Swansea

Rabbi's window on a Swansea childhood

By Jay Grenby, May 27, 2010

As a six-year-old in 1956, Cockfosters and North Southgate Synagogue rabbi Yisroel Fine was pictured with his mother at the opening of a new shul for Swansea Hebrew Congregation. Now 54 years later, the Welsh shul's stained glass windows, so familiar from his childhood, have been installed in the Cockfosters building.

When the Swansea shul closed last year, Rabbi Fine was alerted to the concern of the community's few remaining members for the future of the windows - a set of nine illustrating the festivals and a further set of 12 for the tribes of Israel.

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Michael Howard pays to restore Swansea cemetary

By Robyn Rosen, December 17, 2009

Michael Howard has helped to pay for the restoration of a vandalised Jewish cemetery in Swansea, where his father was buried.

The United Synagogue’s burial team was asked to restore Townhill Cemetery, which is now closed, by Mr Howard and the local Jewish community.

Mr Howard, the former Conservative leader, offered to pay for some of the team’s expenses and asked for his father, who was buried there in 1966, to be moved to Bushey cemetery to join his late mother.

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Wales' oldest synagogue conversion plans approved

By Jessica Elgot, November 23, 2009

Planning permission has been granted for Wales' oldest synagogue to be converted into apartments.

The Grade II listed building, on Bryntirion Road, Merthyr Tydfil, was built in the 1870s. It is currently empty and has been a target for vandals.

Planning permission and Listed Buildings consent has been approved by Merthyr Tydfil County Borough Council.

The decision will now be referred to Cadw, the Welsh Heritage arm of the Welsh Assembly government.

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Wales' oldest synagogue to become apartments

By Jessica Elgot, November 18, 2009

Wales’s oldest synagogue is to be converted into apartments if planning permission is approved by councillors.

The Grade II listed building, on Bryntirion Road, Merthyr Tydfil, was built in the 1870s. It is currently empty and has been a target for vandals.

The neo-Gothic building has been used as a Christian community centre and a gym since the synagogue closed in 1983. It is thought to be the only synagogue with a Welsh dragon as part of its architecture.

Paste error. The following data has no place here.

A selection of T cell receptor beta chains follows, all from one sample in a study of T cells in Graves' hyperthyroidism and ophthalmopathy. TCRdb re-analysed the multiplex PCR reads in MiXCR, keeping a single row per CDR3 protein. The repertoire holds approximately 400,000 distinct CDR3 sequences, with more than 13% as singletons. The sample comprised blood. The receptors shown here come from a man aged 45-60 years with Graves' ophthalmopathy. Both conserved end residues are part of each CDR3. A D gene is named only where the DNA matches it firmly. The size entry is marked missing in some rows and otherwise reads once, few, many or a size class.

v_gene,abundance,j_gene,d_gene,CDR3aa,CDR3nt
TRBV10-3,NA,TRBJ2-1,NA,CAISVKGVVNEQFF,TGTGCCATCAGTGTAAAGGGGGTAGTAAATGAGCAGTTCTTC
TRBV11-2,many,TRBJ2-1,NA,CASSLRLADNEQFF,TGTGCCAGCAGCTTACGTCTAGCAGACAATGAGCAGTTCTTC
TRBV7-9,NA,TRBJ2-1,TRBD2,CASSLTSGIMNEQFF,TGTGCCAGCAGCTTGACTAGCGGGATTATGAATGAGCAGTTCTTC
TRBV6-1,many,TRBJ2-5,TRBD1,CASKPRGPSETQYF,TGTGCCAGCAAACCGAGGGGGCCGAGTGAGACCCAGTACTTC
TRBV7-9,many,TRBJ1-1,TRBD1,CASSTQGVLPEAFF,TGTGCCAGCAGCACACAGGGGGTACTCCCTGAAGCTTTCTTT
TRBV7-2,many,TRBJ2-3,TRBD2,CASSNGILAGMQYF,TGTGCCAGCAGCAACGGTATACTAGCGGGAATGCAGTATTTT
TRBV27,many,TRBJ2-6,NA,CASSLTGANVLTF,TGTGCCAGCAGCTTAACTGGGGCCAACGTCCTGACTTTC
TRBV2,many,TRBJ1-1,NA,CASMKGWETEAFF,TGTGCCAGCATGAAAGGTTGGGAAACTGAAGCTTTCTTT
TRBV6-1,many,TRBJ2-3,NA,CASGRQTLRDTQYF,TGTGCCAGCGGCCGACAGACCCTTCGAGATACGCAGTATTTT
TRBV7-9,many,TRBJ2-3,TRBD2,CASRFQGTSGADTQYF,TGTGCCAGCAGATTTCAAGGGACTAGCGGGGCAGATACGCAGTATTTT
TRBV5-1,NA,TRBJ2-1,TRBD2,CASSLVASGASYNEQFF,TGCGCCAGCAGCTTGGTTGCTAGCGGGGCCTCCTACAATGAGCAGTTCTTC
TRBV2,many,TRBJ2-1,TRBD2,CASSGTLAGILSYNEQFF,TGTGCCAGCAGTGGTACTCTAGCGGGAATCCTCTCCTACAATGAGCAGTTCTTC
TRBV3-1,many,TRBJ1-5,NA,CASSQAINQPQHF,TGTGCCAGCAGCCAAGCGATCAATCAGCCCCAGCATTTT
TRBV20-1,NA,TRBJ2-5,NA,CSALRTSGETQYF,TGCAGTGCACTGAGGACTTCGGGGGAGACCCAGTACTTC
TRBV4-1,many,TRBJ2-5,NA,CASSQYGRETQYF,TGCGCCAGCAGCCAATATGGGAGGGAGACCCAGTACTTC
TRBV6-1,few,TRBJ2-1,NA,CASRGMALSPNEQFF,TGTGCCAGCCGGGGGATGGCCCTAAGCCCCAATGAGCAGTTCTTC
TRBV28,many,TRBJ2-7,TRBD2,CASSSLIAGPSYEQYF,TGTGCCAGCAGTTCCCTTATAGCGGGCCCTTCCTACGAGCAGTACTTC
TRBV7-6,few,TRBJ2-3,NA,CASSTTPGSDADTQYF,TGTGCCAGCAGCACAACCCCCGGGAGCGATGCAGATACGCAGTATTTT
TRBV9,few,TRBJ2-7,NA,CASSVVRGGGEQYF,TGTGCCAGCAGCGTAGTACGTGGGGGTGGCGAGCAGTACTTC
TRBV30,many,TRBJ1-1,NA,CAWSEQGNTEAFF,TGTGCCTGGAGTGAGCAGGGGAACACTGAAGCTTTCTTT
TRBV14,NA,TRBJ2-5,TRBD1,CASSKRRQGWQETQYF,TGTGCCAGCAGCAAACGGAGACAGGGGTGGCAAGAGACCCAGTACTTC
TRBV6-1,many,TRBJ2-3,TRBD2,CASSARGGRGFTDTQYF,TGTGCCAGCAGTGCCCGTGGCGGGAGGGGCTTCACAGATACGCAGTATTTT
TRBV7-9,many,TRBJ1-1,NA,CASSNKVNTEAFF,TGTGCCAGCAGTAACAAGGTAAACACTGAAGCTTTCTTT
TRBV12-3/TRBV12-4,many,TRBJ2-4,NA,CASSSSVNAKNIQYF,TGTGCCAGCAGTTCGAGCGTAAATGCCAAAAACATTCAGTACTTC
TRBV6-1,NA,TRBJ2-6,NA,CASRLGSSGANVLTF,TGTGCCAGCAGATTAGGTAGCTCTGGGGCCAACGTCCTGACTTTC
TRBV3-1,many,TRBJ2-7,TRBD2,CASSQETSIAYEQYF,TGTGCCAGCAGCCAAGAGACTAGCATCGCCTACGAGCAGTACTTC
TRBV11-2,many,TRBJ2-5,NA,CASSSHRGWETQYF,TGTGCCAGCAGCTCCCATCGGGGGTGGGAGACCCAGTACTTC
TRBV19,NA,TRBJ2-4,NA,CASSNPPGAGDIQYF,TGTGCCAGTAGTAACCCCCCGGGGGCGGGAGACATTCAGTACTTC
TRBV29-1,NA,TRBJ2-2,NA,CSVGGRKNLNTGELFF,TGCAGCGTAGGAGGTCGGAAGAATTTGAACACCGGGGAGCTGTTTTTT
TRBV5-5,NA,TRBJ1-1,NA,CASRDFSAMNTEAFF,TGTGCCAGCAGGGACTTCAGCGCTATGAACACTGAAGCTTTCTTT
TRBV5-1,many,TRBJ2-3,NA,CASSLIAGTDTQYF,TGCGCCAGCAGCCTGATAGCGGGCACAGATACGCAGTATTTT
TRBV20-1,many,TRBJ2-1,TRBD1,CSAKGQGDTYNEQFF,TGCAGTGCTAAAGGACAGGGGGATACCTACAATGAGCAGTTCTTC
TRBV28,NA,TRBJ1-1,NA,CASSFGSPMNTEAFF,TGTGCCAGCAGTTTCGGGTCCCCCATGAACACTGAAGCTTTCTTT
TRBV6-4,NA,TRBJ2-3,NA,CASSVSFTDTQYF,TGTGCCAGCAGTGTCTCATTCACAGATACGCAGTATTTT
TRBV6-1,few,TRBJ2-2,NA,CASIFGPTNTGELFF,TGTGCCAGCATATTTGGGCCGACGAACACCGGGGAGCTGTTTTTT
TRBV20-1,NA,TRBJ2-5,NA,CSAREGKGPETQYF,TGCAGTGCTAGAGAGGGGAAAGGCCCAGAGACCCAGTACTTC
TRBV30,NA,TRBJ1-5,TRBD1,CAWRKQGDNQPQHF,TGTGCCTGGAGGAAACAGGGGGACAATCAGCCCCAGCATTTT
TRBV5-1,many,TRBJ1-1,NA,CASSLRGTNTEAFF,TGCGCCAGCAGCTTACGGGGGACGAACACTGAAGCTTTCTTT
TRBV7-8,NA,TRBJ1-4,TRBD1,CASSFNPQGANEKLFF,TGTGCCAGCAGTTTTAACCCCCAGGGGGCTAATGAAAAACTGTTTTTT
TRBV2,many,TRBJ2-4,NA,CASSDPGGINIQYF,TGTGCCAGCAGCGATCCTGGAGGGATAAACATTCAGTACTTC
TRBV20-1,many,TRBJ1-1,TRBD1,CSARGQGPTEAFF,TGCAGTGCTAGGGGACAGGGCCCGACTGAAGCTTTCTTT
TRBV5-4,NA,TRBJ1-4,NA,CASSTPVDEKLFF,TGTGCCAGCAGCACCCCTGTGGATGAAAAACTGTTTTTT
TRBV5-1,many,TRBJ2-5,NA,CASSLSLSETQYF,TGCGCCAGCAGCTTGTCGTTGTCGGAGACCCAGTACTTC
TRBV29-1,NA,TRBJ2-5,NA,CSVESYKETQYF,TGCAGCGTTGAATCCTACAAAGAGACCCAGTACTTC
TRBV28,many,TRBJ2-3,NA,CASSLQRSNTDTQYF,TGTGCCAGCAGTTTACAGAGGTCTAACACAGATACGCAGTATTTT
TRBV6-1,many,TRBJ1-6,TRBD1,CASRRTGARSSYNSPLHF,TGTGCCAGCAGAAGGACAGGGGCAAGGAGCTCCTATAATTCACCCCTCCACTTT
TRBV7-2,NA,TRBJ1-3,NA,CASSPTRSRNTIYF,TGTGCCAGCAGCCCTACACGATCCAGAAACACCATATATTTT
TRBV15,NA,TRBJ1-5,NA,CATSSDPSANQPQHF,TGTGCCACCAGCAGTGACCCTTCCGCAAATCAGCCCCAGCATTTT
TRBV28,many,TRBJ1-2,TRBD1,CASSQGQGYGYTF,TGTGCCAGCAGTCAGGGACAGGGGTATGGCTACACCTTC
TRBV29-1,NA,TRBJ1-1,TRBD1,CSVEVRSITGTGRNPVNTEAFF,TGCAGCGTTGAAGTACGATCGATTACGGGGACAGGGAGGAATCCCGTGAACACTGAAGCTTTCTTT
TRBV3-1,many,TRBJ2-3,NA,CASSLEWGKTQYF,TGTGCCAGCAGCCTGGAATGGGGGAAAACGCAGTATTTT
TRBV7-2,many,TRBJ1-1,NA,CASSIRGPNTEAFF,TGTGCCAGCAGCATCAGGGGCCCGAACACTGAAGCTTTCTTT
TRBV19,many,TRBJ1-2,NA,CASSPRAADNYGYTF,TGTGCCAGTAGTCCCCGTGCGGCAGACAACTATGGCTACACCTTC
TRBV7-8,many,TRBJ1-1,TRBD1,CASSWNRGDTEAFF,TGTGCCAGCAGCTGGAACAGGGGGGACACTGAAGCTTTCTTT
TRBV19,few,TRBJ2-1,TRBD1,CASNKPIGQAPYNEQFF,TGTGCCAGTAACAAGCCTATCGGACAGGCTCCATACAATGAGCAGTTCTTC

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Closure of Swansea Hebrew synagogue

September 3, 2009

Guests travelled from as far afield as Canada and Israel for a reunion to mark the closure of Swansea Hebrew Congregation’s synagogue.

Organising committee member Jackie Factor was “delighted and amazed” by the 180 turnout.

With less than 20 active members, the community has sold its building to the Lifepoint church group. From November, it will rent a small hall in the premises to continue services.

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Swastika mystery in Aberystwyth

By Marcus Dysch, August 20, 2009

A series of alledged antisemitic attacks are being investigated by police in a Welsh seaside town where strictly Orthodox Jews were on holiday.

Officers in Aberystwyth responded to reports of swastikas painted on grass and sheets of paper daubed with the Nazi symbol being scattered near a student village where dozens of Chasidic Jews were staying.

But Dyfed-Powys police said they had found no evidence of the grass incident and had received no complaints from the Jewish visitors.

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Church wants to buy Welsh synagogue

By Clarissa Sebag-Montefiore, December 23, 2008

Swansea Hebrew Congregation is selling its 67-year-old synagogue building to a church group.

The community has less than a dozen-and-a-half active members with an average age of 70. Others have moved away but retain membership for burial or sentimental reasons.

If the sale to the LifePoint Church is completed, the congregation will be able to rent a small hall in the premises to continue services.

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